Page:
Results tagged ‘ Carlos Maldonado ’
There is a rather crass saying around the game of baseball, for those players sitting in the Minor Leagues, next in line behind big league starters: they’re just a slip in the shower away from the Show. The point is not to make light of injuries, but to emphasize just how fragile any player’s hold on his position really is.
Three years ago, Jesus Flores learned just how tenuous his own claim to the Nationals starting catching job was. After respectable half-seasons worth of time in Washington in both 2007 and ’08, Flores had his breakout year in 2009, batting .311/.382/.522 with four homers and 15 RBI in 26 games before a torn labrum cost him the rest of his year. Following offseason surgery, the backstop missed the entire 2010 season, and found himself back at Triple-A Syracuse in 2011, watching veteran Pudge Rodriguez and rookie sensation Wilson Ramos split time in Washington. He made it back to the big leagues late in the season, but hit just .209/.253/.314 in 30 games, and seemed poised to be, at best, the backup for Ramos in 2012.
Of course, nobody could have predicted the injury woes that would befall the Nationals catchers this season. First, Ramos twisted his knee while trying to chase down a passed ball on Sunday, May 13 in Cincinnati, tearing his ACL and ending his season. The very next day, Sandy Leon – Ramos’ replacement – was barreled over at the plate by San Diego third baseman Chase Headley and suffered a high ankle sprain that sidelined him for weeks. With Jhonatan Solano, the only other prospective catcher in the minors, on the Disabled List himself, that led to the Nationals summoning Carlos Maldonado from Triple-A and thrusting Flores into the starting role that he had not filled in nearly three years.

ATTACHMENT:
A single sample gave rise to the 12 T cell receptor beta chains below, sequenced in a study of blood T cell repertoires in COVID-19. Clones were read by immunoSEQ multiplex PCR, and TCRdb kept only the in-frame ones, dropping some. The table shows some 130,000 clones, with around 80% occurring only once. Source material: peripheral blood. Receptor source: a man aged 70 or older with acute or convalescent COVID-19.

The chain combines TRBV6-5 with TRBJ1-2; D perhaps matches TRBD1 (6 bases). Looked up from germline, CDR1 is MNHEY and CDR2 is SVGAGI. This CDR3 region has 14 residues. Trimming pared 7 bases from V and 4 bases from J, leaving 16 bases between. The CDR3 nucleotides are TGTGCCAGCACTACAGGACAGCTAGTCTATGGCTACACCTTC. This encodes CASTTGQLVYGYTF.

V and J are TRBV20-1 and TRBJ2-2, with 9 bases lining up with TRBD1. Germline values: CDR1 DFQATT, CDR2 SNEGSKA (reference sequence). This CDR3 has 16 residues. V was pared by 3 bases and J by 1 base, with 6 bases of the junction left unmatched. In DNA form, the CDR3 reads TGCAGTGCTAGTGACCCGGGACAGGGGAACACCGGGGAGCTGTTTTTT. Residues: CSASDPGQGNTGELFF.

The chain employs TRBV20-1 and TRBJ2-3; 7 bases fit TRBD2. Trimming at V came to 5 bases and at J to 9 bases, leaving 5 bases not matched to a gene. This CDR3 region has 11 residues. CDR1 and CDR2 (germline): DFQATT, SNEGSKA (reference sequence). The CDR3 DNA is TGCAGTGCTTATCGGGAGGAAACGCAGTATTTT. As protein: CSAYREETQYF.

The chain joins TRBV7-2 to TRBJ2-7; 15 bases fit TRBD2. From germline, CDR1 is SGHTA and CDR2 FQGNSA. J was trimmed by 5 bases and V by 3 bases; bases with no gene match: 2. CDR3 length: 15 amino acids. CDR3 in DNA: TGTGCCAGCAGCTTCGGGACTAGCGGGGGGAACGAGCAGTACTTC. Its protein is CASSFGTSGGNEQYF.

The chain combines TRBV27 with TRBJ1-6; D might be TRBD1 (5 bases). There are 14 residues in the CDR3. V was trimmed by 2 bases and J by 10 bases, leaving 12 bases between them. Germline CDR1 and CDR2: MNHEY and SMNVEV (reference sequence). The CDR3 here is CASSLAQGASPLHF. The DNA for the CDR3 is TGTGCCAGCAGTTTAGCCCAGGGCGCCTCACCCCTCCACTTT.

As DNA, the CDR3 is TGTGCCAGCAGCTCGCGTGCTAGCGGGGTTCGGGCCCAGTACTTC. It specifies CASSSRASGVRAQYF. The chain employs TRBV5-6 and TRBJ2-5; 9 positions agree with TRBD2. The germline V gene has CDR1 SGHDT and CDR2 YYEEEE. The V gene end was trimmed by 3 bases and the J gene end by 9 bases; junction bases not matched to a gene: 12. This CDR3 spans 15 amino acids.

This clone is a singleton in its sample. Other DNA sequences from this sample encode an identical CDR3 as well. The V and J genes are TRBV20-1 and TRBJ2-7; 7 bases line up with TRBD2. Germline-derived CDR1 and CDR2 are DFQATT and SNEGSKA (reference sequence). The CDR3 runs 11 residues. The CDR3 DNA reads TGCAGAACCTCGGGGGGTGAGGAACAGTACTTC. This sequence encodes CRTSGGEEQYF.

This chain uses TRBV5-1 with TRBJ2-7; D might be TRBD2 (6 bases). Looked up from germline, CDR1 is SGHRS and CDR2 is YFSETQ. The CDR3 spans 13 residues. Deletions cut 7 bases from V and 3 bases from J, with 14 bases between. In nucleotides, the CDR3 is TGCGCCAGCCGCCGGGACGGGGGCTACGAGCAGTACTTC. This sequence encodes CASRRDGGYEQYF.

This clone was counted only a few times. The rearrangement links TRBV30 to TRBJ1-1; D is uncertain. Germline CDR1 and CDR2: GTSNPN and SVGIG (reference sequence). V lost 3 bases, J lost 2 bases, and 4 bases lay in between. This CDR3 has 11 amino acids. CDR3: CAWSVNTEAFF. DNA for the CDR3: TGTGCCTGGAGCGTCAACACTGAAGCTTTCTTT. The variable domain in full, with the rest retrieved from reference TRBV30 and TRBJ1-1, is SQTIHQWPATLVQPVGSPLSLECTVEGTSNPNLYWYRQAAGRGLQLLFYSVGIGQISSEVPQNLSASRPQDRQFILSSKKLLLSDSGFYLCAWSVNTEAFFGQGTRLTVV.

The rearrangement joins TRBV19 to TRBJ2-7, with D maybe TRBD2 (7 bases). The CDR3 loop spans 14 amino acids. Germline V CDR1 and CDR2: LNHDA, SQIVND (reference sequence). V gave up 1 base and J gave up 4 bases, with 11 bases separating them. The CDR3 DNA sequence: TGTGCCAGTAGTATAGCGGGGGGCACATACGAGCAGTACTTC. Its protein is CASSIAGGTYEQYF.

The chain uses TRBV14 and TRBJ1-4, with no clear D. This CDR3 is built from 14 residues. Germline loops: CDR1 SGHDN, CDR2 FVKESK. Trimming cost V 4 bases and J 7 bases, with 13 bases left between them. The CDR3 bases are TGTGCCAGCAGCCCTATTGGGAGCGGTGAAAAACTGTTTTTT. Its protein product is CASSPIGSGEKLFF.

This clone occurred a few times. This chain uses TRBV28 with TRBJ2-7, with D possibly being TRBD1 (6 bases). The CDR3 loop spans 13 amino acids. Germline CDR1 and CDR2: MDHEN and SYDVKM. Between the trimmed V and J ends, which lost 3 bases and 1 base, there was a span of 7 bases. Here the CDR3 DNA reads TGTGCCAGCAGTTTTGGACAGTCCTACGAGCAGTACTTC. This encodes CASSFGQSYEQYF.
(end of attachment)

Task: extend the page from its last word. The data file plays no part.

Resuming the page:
While his numbers have not approached those he posted earlier in his career, Flores has been a sturdy presence at a crucial position that dearly needed one. He has handled the game’s best pitching staff, while blocking breaking pitches in the dirt and taking foul ball after foul ball off the mask, the pads, even his meat hand, seemingly every night.
He has had his moments with the bat, too, though they have largely gone unnoticed. His first home run of the year broke a 3-3 tie in the final home game of the Baltimore series, but was quickly upstaged by Stephen Strasburg’s first career blast, which followed as the back end of back-to-back shots. His next roundtripper snapped a scoreless tie against then-NL ERA leader Brandon Beachy and the Atlanta Braves, but again it was Strasburg’s seven innings of four-hit, shutout ball with nine strikeouts that would dominate headlines following the 2-0 Nats victory.
And while Solano has healed from his injury and has filled in nicely as the backup for the Nationals, batting .294/.333/.559 in limited time prior to the break, there is a good reason that Flores continues to be the Nationals iron man, starting the lion’s share of games behind the plate. After all, he leads all Major League catchers with at least 50 games played with a 3.12 catcher’s ERA entering play on July 17. With a team whose fortunes will be dictated by their pitching, that’s more than enough evidence for manager Davey Johnson to know that his staff – and their blazing fastballs – is in good hands.
In a great moment from the baseball classic Bull Durham, Ebby Calvin “Nuke” Laloosh, the young pitcher who has just reached the big leagues, drops the following line in a television interview:
“Sometimes you win, sometimes you lose… sometimes, it rains. Think about it.”